Emotional eating…

Why do we do it?
Most people experience some level of compulsive eating – those who don’t are the exceptions. So what causes it? The first is physiological: low blood sugar drives us to seek out fast releasing energy – this is a very strong survival mechanism that is hard to resist. In a similar way, if we are deficient in essential fats, our bodies will seek out fatty foods. And we can also get hooked on the feel good chemicals (adrenalin, serotonin, etc.) that some food and drink release in us. The brilliant thing is that improving our diets from the nutritional perspective will help with a lot of our cravings – freeing us from the need for willpower. However, we still need to address any remaining cravings and urges to overeat.

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Healthy Thoughts..

Achieving long-term health and energy is a balancing act. Quite simply, what you put into your mind may have as much of an impact as the food and supplements you feed your body.

Many studies have been conducted on the mind-body connection. What we know for sure is that a positive attitude works – when we remember to nurture it.

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Weight Loss Advice For Men..

If diet and weight are as important to health and wellbeing as experts believe, Irish men need to make changes to what they eat and how often they exercise. The statistics make interesting reading, First, an estimated 27.7 percent of  Irish males aged 20-74 years are obese. By comparison, obesity affects 19 percent of Australian men, 12 percent of French men and only 3.6 percent of Japanese. Second, the average lifespan of Irish men is 74.9 years, (Japan 77.8) of which an estimated 8 years are lived in ill-health (Japan 6.5).

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Happy YOU Year!

Leap into the New Year with real resolutions – and make them stick!!!

On 1st January across the world, millions of us make lofty promises to ourselves. We’ll get healthy, go to gym, drink less wine and eat more greens. We plan to be perfect.

By February, most resolutions are gathering dust as we shake off the holidays and wrestle with the reality of work, friendship, parenthood and bills. It doesn’t happen to me so much these days because I have the skills to coach myself out of it but is this your reality?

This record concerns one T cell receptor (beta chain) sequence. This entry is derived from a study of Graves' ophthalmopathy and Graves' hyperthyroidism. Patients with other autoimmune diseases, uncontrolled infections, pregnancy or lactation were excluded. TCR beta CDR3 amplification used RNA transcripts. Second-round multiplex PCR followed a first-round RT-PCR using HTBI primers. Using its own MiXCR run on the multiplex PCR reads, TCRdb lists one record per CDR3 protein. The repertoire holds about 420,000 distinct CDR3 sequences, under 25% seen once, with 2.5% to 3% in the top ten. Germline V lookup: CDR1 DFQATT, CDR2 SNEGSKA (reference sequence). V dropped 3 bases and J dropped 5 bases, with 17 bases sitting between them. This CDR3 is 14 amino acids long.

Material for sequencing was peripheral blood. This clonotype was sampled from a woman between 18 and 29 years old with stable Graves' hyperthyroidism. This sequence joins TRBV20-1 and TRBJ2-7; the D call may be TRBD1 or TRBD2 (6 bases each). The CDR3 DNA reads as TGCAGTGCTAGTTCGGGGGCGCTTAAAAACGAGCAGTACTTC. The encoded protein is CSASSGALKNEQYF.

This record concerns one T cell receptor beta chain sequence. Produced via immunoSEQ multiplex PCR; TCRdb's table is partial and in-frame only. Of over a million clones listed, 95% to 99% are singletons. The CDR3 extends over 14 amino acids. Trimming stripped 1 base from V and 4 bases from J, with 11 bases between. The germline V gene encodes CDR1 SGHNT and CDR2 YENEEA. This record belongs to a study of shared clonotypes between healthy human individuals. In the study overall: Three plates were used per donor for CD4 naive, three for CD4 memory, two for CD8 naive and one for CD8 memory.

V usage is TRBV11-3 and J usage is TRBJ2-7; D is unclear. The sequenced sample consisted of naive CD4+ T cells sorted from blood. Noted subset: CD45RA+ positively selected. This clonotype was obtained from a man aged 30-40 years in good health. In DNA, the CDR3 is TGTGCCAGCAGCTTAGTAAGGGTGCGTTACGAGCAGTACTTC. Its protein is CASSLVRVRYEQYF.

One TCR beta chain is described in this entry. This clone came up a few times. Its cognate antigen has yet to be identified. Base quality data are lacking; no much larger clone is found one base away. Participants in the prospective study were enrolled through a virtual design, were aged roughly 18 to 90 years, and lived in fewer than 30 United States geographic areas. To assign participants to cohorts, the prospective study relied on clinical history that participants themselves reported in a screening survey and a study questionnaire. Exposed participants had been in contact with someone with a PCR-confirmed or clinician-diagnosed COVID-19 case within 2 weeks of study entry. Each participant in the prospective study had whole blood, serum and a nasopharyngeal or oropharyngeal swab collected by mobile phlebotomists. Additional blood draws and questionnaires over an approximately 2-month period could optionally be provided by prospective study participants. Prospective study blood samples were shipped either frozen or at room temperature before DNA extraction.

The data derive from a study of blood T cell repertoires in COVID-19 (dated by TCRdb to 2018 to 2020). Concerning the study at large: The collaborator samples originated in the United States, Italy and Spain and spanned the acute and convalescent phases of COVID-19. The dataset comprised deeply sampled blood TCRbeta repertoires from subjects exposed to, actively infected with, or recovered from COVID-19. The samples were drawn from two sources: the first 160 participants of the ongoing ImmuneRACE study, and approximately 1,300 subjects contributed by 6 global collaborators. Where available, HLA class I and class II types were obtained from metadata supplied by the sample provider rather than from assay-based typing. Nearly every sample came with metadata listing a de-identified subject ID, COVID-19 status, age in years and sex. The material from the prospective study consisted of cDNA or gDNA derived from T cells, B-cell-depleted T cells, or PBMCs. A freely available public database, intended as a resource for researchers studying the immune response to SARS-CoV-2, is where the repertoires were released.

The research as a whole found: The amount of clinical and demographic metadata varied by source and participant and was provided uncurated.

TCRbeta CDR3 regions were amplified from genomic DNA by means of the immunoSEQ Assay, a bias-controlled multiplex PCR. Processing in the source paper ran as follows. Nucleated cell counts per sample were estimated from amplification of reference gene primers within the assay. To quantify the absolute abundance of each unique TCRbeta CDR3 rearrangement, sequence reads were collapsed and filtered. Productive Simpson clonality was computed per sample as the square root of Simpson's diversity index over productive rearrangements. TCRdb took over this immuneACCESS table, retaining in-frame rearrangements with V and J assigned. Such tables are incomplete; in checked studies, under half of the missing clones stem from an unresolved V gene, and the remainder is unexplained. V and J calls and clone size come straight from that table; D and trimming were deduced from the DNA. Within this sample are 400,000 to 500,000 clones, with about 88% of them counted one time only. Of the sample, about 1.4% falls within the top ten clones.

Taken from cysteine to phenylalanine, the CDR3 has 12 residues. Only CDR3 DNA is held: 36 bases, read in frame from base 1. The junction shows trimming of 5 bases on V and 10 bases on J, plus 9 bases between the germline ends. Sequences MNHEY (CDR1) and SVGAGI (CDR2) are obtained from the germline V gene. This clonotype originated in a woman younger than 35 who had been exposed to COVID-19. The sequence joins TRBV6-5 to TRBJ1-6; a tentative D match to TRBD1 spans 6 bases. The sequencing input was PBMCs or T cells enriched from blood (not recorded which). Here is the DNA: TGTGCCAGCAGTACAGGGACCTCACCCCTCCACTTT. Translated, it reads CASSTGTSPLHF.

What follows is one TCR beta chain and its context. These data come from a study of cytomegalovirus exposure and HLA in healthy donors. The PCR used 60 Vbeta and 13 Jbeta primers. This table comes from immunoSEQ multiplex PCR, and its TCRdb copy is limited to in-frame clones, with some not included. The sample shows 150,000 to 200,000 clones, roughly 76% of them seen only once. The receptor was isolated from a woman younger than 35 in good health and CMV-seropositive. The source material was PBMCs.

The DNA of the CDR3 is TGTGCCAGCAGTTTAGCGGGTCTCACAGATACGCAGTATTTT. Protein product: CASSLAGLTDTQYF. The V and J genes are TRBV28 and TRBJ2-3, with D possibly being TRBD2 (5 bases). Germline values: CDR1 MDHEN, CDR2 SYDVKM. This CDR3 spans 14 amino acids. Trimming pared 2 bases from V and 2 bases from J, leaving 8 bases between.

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Will You Suffer From Festive FOMO?

Hey, would you like to come to this place, spend the evening at that place, have a mince pie, sausage roll, egg nog, mulled wine, taste my world-beating Christmas cake…?

And you’ll go because you can’t resist. You’ll feast like you’ll never see another meal, and you’ll consume frightening amounts of festive tipples because otherwise you’ll be missing out on all the fun, right?

FOMO – shorthand for Fear Of  Missing Out – is the acute and often unjustified belief that everyone is having way more fun than you, and that you’re somehow being left out of all the said fun. And it reaches its annual high any day now.

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Beat Stress At Christmas – Tips to keep stress under control in the run up to the holidays!!

It’s meant to be ‘the most wonderful time of the year’ but the pressure of the Christmas can often mean a stress overload. Here’s what to do about it.

Though you look forward to it all year, when Christmas arrives the experience can be pretty overwhelming. Trying to get everything ready in time can be incredibly stressful, especially for women – a third of whom feel more stressed in December than any other month, according to research. And small wonder, money worries, family tensions, pressure to socialise, and over-excited children on a sugar high is hardly a recipe for success. And, if you struggle to stay at your happy weight or often turn to food as a way of coping or rewarding yourself, being surrounded by treats and snacks over the Christmas rarely has a happy ending.

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Mens Health “Movember”

It’s “Movember”, that time of year where normally clean-shaven men start sprouting moustaches – with varying degrees of success. “Movember” is the leading charity for men’s health worldwide. Every year – in November – it raises awareness of men’s health issues by encouraging men to grow a moustache, move more for the 30 days of the month (at least) and run men’s health charity events at work and in their social circles. The charity funds research and education about men’s health issues, focussing primarily on suicide prevention, prostate and testicular cancer.

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